For just about the entire length of Tim Burton’s career his work has shown a close association with death. With Frankenweenie in theaters this Friday he’s made two stop motion movies about people coming back from the dead. He directed two superhero movies where the lead character was motivated by the death of his parents. Sweeney Todd is about a barber who cuts people down, and Beetlejuice follows events in the afterlife. But what does Burton have to say about connections between his work and his suggested death impulse? In his words, “They’ve been killing animals for years.”
The weekend before last I had the pleasure of driving down to Disneyland where I, along with my friend Roth Cornet of Screen Rant, were given the opportunity to sit down with the Oscar-nominated filmmaker and discuss both his latest movie and his career. Check out or conversation below in which Burton talks about what made now the right time to resurrect Frankenweenie, the suggested death impulse in his work, and the value of limitations and how they’ve affected his career.
We were just saying that there is a purity and clarity in the stop motion animation, and overall aesthetic to the film, that reflects the purity and clarity in the love between a boy and his dog.
Yes, that’s what made it feel different than the short - which I loved doing and it was great to do live-action - but what I always loved about the drawings and what you can do in stop motion is that there is purity to the emotion. The black and white also added to that for me. If the studio had said to me, “Well, you can do the movie but only in color” I wouldn’t have done it because it was that important to me to impart that emotional stripping away of things so that you get that simplicity and the strength of what it’s about.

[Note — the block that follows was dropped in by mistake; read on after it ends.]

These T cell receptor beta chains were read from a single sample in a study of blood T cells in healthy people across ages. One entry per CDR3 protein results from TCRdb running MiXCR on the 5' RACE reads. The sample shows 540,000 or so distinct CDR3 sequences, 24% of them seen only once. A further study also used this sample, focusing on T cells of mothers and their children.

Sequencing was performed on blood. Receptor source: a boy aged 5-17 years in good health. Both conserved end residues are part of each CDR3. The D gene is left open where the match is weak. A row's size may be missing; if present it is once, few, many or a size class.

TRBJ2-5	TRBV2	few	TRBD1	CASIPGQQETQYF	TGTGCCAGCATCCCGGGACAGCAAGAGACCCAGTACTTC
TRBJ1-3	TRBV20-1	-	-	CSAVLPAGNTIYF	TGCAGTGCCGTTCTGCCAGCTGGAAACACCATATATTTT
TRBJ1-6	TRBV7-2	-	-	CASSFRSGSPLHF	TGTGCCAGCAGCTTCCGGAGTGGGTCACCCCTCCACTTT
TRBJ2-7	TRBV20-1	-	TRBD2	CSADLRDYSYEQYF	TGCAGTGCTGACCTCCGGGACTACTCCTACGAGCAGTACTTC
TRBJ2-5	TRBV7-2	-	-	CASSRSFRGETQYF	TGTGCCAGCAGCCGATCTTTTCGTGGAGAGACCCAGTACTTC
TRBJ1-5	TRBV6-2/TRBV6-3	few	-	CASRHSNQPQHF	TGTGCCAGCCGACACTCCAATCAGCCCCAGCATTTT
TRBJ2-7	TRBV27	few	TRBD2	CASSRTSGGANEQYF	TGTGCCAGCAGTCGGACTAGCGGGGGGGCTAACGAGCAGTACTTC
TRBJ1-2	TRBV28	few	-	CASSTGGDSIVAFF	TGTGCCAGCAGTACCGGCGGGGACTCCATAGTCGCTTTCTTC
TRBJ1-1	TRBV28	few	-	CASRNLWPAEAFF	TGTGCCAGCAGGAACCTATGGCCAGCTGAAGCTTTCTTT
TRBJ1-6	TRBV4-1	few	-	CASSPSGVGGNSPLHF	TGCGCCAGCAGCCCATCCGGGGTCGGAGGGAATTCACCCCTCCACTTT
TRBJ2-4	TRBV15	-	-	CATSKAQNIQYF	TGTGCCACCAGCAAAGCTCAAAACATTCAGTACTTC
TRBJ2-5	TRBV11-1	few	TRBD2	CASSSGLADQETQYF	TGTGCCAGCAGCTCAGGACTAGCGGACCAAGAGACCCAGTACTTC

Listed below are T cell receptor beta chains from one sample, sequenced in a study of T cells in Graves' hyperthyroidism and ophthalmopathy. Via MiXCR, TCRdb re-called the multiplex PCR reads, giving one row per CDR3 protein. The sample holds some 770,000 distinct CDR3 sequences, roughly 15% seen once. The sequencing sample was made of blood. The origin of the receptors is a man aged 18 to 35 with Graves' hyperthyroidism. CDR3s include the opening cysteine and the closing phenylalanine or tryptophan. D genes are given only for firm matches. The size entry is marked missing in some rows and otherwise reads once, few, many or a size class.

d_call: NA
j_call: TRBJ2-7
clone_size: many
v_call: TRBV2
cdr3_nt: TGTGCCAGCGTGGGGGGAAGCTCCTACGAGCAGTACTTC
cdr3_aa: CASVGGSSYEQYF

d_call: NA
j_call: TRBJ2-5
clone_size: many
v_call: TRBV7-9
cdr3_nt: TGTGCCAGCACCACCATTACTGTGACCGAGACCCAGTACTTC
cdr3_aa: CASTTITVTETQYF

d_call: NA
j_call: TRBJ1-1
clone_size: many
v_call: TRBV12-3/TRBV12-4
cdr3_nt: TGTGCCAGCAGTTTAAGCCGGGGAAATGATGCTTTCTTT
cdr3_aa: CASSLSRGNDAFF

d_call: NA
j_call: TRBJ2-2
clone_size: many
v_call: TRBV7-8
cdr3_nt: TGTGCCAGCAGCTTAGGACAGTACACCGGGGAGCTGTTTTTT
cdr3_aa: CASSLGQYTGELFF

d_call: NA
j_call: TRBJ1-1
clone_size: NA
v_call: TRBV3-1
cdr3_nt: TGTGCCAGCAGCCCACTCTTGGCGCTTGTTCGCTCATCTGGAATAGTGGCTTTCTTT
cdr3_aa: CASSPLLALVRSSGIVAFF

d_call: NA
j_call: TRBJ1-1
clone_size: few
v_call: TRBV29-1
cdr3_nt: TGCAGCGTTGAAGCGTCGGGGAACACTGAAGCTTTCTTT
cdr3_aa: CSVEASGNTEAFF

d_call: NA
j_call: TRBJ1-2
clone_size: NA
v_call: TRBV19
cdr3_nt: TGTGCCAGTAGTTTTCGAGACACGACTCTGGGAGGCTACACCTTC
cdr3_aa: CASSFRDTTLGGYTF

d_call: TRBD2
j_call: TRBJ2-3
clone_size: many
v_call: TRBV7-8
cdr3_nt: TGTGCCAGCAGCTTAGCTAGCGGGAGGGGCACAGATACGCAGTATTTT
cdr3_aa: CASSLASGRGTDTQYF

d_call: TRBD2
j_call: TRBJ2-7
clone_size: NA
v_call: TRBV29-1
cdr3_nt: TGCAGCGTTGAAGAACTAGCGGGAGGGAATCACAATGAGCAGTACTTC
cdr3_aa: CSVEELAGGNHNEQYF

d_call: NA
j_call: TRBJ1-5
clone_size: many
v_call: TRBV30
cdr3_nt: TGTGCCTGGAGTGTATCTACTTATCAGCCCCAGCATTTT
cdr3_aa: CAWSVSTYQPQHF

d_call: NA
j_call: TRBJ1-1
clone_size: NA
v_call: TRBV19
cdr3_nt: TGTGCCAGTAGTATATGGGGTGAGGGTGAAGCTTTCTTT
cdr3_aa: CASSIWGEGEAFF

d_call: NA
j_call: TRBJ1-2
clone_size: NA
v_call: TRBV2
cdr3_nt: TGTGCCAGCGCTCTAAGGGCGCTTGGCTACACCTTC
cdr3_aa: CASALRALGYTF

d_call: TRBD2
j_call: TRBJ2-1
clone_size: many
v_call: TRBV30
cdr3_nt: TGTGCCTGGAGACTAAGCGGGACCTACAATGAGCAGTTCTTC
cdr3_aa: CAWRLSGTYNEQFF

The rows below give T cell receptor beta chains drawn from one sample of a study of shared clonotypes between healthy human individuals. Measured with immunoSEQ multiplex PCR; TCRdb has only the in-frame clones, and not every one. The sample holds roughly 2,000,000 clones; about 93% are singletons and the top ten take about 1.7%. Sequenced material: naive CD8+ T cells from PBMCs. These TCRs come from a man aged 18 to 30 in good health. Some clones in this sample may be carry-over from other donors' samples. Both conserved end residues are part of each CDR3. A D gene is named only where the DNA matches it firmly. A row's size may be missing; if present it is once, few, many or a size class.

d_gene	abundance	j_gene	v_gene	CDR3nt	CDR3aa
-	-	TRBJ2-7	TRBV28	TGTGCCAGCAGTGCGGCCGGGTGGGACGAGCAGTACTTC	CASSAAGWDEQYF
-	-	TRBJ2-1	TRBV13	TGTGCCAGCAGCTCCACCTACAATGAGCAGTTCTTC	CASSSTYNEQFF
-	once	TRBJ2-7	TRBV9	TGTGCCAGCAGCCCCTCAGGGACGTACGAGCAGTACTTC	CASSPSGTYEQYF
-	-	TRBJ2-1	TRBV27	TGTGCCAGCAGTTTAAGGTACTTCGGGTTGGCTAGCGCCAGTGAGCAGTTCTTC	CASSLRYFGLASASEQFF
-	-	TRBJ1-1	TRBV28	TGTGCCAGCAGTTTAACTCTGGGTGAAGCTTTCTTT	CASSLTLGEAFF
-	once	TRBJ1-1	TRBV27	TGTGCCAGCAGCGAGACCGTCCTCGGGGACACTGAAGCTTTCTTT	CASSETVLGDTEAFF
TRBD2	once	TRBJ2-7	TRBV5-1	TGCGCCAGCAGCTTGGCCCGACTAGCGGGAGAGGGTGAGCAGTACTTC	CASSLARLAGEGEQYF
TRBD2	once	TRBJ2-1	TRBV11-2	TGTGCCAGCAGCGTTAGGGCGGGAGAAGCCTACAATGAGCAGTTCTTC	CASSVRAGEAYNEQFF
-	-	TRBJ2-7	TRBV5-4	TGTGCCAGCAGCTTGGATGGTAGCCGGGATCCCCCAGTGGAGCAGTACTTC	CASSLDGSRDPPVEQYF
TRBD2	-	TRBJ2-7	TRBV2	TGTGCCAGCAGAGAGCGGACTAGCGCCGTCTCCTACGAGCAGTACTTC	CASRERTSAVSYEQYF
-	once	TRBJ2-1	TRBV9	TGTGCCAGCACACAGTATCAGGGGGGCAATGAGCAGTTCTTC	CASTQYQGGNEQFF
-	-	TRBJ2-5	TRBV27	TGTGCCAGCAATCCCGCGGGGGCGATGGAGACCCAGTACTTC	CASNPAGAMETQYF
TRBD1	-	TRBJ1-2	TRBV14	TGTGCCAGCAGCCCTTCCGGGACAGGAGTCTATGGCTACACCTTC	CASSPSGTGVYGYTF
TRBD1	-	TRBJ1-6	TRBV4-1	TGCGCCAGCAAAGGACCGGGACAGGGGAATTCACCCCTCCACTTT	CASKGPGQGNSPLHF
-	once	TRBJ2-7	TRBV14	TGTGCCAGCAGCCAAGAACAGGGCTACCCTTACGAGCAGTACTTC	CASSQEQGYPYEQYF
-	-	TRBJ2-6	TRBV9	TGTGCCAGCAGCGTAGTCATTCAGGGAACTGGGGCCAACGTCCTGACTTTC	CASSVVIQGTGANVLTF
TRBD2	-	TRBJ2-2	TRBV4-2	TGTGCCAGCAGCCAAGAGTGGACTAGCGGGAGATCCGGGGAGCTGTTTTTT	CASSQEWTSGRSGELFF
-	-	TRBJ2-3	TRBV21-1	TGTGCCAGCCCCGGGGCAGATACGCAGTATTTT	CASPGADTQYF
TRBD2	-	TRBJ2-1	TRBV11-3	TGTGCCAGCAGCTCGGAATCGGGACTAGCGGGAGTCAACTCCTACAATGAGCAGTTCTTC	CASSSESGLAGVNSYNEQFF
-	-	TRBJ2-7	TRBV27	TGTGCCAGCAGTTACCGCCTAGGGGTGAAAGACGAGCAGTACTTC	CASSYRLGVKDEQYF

You originally intended to tell the story in stop motion, is that correct?
Well, not necessarily. My recollection of it now was that it was designed to go out with another film. Back in the old days when Disney was releasing an animated film they would do these live-action nature kinds of shorts. You know the crazy cougar comes to town or whatever. So that was what it was originally sort of designed to be. And I was happy to do it, and enjoyed doing it, but they quickly became freaked out about releasing it. Whatever, this happens.
What made now the right time to bring it back?
Well I wasn’t thinking "Okay, now is the time." It has to do with a few different things. Obviously when I did it way back then it did its thing and I went on and did other things. But it was such a memory piece for me in the sense that it was based on real emotions and real feelings and a love of certain kinds of movies and growing up in an environment. I started going back and thinking about other elements from that time in terms of like Burbank where I grew up. I mean we shot the original short in Pasadena, which is a slightly different vibe from Burbank, and also remembering certain types of kids in school and certain politics and certain weird teachers. So there were a lot more elements than the love of those classic monster movies.
Also, if the original was the structure of Frankenstein then this was the structure of some of those later movies like The House of Frankenstein or Abbott and Costello Meet Frankenstein where they put more monsters in there. So that made it feel more of a natural expansion of an idea rather than taking a short and trying to pad it out. It’s like being able to have everything be from a real kind of place, the same kind of baseball field, the same kind of auditorium, the same kind of PE teacher and kids and all that. So that made it feel like a real package. Plus it takes time to get the right kind of team together. When we’re working on an animated film for some reason it feels like we always have to start from scratch again because people go off and work for Pixar and wherever else and it’s such a rarefied form of animation that it takes quite a bit of time to put your team together.